Questions & Answers
Who may claim against the Road Accident Fund?
In order to claim, you must be able to prove that the accident in which you were injured was not entirely your fault.
You have a claim if:
- You were a passenger in a motor vehicle
- You were a passenger in a taxi or bus
- You were a pedestrian
- You were riding a bicycle or motorcycle
- You were the innocent driver
- Your minor or child was injured or killed
- If the breadwinner in your family was killed
You cannot claim if:
- You were not seriously injured or the breadwinner was not injured or killed
- The accident was your entire fault
- The accident was not anyone’s fault.
How much time do I have to claim against the RAF?
If it was a normal accident where the driver’s name, contact and registration details are known, you have three years to submit your claim. However if you were under 18 when the accident happened, you can claim up to 3 years after you turned 18 to make a claim.
Do I need a Lawyer to help me claim?
You can claim yourself, but an attorney-at-law will make sure that your claim is handled correctly in terms of the Act, and that you are fairly compensated. There are many Attorneys specialising in claims against the RAF. If your Attorney does not do a satisfactory job, you can complain to The Law Society of Cape of Good Hope and /or sue your Attorney. If you claim yourself and make mistakes the RAF will not pay and you will not be compensated.
It has come to our attention that a lot of accident victims are being unwittingly ripped off by con artists posing as legal representatives. So make sure you don’t fall prey to further victimisation – we deal with a list of registered specialists in your area, who will help you claim compensation for any damage caused.
How do I know if someone is an Attorney?
There are two ways to find out if someone is a legitimate Attorney;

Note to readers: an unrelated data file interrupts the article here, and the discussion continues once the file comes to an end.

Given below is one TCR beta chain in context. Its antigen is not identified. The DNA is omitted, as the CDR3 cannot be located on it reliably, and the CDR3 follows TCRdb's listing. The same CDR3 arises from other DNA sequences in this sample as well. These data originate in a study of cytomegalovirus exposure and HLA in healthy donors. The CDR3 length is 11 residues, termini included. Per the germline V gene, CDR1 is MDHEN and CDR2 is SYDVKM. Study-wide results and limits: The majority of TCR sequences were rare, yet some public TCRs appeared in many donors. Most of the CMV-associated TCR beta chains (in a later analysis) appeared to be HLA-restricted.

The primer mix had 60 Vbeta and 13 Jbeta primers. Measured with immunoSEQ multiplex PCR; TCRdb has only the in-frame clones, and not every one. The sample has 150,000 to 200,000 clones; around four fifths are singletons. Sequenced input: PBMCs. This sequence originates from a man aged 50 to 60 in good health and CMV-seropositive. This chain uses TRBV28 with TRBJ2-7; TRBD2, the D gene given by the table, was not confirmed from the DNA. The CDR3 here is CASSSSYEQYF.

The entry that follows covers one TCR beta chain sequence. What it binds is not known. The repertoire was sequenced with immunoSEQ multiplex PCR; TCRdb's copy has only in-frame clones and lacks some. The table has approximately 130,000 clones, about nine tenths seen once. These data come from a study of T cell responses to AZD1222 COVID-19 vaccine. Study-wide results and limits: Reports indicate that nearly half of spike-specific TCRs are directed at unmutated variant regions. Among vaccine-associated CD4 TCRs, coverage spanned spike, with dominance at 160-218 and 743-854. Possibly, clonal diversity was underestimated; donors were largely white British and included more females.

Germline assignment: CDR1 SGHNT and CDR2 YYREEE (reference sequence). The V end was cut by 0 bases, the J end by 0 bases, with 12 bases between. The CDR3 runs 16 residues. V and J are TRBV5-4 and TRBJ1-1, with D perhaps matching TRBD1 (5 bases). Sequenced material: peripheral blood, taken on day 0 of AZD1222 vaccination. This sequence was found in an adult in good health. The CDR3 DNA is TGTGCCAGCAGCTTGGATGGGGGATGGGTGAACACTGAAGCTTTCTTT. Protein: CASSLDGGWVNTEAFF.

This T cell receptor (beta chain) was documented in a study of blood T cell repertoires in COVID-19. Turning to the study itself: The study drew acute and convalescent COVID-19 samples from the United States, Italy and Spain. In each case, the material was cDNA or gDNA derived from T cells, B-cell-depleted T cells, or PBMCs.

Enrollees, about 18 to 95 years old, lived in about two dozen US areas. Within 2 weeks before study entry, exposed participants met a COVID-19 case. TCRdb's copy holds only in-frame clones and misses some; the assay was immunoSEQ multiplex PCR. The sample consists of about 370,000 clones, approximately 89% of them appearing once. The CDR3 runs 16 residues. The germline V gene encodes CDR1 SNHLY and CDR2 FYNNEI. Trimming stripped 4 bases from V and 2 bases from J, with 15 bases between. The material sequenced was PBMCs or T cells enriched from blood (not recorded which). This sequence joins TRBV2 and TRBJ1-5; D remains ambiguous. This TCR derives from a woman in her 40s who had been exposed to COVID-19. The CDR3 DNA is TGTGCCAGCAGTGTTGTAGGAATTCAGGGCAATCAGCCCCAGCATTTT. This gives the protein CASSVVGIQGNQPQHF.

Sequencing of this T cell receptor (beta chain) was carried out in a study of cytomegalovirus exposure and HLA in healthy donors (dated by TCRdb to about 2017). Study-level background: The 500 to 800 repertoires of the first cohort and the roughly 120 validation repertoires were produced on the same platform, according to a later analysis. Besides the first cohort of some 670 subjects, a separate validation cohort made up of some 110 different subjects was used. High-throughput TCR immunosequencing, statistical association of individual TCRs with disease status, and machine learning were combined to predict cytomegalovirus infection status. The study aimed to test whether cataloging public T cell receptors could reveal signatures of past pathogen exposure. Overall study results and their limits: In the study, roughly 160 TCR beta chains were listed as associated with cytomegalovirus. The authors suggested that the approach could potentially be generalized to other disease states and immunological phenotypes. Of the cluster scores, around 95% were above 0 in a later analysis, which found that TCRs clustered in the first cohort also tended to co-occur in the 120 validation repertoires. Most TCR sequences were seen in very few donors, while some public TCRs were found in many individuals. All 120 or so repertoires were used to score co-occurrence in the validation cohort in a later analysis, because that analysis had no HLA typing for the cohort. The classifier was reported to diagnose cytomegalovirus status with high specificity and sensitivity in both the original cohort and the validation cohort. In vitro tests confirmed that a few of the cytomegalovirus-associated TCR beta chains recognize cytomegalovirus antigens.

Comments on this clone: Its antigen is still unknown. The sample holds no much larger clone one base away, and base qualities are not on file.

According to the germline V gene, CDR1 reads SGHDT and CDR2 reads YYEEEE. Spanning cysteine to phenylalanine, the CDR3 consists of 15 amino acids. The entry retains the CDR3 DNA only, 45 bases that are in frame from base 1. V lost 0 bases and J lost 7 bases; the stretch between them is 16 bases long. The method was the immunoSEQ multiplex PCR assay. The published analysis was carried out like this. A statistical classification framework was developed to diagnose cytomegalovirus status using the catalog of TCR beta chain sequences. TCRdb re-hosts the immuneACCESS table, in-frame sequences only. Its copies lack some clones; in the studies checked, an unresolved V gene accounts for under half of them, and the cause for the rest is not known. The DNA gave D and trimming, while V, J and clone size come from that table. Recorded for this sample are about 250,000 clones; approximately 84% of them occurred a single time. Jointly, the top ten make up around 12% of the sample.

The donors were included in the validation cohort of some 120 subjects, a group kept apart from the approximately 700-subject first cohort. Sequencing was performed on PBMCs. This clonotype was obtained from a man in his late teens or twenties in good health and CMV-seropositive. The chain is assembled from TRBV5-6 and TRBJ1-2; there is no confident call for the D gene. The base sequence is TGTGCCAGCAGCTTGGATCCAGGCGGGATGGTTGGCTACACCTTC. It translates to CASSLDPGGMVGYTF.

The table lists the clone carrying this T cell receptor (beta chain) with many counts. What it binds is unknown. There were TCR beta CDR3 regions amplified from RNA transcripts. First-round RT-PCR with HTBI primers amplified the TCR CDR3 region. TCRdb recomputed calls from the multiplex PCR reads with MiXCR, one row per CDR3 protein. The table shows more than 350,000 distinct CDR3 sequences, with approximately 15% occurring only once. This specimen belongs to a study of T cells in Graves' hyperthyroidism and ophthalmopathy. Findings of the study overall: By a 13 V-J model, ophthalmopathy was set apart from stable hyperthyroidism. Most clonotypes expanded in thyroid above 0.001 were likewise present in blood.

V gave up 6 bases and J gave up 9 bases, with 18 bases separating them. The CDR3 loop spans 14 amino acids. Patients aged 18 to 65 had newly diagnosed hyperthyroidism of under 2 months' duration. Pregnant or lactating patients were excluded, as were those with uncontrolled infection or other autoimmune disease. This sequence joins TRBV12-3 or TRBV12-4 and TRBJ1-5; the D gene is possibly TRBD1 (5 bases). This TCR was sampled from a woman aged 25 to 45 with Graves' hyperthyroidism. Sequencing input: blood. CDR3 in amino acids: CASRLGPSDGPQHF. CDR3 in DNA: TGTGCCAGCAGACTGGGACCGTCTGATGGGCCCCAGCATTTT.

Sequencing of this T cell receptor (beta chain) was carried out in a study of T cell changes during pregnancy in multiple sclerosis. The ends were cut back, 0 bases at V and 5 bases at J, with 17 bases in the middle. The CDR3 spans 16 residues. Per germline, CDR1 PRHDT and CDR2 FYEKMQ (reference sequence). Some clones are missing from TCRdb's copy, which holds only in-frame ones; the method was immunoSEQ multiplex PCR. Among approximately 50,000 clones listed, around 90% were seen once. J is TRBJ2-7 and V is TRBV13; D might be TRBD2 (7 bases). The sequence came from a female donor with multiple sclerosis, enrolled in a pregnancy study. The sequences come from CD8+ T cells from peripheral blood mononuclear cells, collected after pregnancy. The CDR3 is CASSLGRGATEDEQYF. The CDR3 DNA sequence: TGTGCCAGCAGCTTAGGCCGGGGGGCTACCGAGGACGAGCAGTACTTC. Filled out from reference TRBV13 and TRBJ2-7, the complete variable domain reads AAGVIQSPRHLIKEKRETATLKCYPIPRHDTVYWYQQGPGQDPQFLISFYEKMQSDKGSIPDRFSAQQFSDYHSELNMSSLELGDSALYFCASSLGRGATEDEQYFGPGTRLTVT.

- Phone The Law Society of South Africa or;
- Ask the Attorney to show you his/her professional identity card.
What may I ask my Attorney?
- You may ask how much your Attorney will be claiming.
- You may ask how long your Attorney thinks your claim will take to finish.
- You may ask any questions about fees and other costs.
- You may ask for progress reports so you can see how your claim is being dealt with.
- You may ask for a full account at the end of your case.
If you have any queries on this statement, you are welcome to contact The Law Society of the Cape of Good Hope. Please make sure you keep all the copies of papers given to you by your Attorney.
What do you need to do immediately after the accident?
- Report the accident to the SAPS. (All accidents must be reported to the police as soon as possible. If you are badly injured and were not able to get to a police station, you have to ensure that somebody else reports the accident). If you were the driver the law obliges you to report any accident to the police within 24 hours, especially if someone was injured.
- Report the Accident to the RAF
- If the matter is not being investigated by the SAPS, try to get statements from all the witnesses as soon as possible.
- Taking photographs is not a necessity, but it will help your case if you can take photographs of the accident scene and surrounding area, as it may change, as well as the damage to the vehicles and any injuries.
- Make sure that the treating doctor records the visit or gives a detailed account, including treatment.
- Draw a sketch plan of the scene and make sure that it contains a fixed point so that it can easily be traced.
If you cannot remember anything that happened, you may still be in a position to claim. An Attorney will be able to advise you as to whether you will able to prove your case. It is usually possible to collect enough evidence to prove how an accident took place.